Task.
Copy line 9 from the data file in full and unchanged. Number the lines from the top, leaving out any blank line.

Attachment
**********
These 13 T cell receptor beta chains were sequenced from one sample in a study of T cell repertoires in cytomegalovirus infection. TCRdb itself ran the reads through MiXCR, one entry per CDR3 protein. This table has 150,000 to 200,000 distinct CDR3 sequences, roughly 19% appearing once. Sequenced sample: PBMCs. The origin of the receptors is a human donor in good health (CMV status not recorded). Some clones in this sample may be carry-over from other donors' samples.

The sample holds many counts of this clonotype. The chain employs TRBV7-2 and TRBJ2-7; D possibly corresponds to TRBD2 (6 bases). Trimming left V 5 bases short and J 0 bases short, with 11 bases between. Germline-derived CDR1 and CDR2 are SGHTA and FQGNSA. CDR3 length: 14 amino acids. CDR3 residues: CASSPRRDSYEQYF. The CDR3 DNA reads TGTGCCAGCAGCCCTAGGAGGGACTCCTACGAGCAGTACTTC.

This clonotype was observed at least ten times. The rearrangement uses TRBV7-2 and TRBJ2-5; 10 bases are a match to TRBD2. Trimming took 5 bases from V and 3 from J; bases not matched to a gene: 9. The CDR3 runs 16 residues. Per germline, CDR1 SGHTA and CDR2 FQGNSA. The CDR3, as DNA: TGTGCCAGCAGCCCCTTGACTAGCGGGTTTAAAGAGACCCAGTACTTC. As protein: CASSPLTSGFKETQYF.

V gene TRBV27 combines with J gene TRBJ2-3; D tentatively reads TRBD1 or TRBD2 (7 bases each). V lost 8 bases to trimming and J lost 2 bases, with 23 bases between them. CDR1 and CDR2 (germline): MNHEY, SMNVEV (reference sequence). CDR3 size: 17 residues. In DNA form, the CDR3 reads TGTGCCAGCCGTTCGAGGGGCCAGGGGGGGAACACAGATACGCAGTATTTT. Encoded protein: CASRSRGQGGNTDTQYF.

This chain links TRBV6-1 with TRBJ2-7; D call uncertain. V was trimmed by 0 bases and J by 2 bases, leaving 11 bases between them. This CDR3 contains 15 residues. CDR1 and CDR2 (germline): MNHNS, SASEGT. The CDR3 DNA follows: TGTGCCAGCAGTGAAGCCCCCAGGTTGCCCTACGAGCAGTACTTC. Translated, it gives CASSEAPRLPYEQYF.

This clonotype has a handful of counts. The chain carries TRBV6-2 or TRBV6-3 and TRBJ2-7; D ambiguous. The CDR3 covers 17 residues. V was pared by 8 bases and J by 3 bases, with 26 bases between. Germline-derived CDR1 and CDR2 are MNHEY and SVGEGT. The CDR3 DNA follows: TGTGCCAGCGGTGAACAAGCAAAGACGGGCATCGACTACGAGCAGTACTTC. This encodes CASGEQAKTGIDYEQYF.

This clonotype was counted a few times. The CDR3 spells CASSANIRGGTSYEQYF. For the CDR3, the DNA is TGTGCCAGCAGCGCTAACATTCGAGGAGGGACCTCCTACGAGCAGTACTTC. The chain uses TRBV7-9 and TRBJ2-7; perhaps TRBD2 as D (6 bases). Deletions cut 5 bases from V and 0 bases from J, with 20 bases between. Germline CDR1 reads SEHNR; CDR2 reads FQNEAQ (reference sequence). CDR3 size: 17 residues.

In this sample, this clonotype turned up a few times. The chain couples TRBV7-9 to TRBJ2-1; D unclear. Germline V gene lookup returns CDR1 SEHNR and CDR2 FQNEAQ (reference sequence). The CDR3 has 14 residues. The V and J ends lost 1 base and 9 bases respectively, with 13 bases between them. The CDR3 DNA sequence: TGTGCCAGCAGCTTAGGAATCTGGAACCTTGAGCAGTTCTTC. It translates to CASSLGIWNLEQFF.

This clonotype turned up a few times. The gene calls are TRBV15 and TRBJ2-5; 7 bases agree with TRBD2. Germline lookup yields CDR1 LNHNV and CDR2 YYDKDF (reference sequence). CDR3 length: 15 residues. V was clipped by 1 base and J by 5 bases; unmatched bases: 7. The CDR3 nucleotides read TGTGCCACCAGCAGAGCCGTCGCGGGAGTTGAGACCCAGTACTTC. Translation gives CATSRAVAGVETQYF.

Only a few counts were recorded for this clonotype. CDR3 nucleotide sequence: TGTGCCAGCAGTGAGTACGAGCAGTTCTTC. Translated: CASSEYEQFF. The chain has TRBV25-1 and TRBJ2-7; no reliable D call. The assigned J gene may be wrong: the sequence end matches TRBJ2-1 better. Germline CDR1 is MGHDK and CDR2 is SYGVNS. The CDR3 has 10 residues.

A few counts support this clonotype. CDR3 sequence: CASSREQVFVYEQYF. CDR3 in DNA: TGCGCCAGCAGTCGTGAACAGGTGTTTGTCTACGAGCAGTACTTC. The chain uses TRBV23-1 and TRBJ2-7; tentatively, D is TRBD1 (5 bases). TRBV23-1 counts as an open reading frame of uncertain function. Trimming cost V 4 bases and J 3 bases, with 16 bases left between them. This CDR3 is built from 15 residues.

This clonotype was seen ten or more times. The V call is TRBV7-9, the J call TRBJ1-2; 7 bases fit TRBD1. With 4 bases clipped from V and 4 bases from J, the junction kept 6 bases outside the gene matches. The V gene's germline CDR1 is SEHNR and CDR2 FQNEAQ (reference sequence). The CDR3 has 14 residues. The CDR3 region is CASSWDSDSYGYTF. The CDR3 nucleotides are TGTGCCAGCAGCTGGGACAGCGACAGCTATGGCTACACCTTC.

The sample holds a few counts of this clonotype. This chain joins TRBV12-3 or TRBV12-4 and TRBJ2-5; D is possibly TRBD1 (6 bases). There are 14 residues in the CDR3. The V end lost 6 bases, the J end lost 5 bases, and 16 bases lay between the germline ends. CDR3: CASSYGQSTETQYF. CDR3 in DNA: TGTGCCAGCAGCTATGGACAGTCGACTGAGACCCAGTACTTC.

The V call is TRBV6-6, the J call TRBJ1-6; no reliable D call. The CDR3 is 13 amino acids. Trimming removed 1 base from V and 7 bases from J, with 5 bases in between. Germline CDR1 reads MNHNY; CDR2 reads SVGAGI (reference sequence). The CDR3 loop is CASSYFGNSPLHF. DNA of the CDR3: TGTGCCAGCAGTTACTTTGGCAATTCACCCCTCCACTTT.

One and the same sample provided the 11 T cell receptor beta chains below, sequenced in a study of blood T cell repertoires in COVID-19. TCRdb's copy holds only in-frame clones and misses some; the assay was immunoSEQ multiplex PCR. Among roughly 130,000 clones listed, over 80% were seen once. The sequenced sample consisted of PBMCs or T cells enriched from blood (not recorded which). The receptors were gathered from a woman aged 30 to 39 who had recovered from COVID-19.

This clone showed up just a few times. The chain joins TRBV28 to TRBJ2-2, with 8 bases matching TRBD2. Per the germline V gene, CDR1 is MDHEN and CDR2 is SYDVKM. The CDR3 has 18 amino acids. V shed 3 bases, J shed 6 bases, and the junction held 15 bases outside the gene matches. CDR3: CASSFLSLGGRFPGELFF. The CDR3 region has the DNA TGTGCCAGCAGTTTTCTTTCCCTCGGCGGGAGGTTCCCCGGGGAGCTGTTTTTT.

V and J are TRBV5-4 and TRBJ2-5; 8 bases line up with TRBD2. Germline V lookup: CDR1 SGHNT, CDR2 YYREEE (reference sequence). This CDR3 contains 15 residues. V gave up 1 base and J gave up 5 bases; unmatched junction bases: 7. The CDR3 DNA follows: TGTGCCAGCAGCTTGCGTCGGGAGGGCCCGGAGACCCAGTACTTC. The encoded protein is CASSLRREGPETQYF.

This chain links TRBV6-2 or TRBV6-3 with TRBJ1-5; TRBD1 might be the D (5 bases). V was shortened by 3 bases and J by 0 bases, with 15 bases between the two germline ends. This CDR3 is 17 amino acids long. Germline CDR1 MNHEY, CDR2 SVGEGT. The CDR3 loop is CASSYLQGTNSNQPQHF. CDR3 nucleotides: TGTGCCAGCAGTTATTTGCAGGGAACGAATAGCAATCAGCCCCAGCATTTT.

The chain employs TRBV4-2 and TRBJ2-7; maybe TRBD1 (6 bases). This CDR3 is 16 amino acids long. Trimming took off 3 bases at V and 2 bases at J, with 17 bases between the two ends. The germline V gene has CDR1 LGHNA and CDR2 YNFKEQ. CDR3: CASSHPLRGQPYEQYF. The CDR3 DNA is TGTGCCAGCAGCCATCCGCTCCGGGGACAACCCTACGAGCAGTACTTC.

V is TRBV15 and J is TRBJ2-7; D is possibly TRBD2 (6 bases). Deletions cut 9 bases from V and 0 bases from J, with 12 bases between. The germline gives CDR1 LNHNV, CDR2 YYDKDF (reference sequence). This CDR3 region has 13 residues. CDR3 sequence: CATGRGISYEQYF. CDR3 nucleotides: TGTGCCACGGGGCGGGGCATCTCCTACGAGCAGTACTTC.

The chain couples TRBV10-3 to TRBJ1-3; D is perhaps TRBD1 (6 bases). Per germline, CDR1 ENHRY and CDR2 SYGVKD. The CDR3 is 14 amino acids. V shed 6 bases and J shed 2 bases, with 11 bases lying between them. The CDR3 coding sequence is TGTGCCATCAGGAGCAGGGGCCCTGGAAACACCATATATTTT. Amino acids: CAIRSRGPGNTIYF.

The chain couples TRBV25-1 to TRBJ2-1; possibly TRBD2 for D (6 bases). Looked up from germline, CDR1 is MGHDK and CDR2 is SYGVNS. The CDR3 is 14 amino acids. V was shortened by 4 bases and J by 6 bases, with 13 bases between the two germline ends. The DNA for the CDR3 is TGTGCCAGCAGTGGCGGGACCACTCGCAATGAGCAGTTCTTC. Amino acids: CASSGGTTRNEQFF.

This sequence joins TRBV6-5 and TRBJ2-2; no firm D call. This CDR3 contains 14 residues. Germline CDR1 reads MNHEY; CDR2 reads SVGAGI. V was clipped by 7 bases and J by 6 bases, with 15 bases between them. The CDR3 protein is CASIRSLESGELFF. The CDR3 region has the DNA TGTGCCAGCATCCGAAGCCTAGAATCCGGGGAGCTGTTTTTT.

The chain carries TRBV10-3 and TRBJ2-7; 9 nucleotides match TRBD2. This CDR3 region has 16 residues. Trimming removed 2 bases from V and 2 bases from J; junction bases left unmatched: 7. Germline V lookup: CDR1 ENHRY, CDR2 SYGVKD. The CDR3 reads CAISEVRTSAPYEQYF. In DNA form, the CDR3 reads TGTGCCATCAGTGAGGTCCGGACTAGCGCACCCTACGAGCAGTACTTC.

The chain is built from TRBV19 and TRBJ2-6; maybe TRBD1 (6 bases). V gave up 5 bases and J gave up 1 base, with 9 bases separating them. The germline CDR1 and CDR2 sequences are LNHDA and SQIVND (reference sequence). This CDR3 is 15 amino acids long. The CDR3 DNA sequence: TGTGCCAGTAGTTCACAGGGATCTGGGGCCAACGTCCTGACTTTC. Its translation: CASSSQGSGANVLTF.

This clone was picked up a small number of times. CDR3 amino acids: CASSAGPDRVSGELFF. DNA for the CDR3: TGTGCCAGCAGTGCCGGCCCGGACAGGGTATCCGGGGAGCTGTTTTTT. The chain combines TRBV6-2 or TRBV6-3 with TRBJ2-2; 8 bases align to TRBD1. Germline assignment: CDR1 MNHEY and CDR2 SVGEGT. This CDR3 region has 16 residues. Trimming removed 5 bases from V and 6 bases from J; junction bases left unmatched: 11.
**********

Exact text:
This clonotype turned up a few times. The gene calls are TRBV15 and TRBJ2-5; 7 bases agree with TRBD2. Germline lookup yields CDR1 LNHNV and CDR2 YYDKDF (reference sequence). CDR3 length: 15 residues. V was clipped by 1 base and J by 5 bases; unmatched bases: 7. The CDR3 nucleotides read TGTGCCACCAGCAGAGCCGTCGCGGGAGTTGAGACCCAGTACTTC. Translation gives CATSRAVAGVETQYF.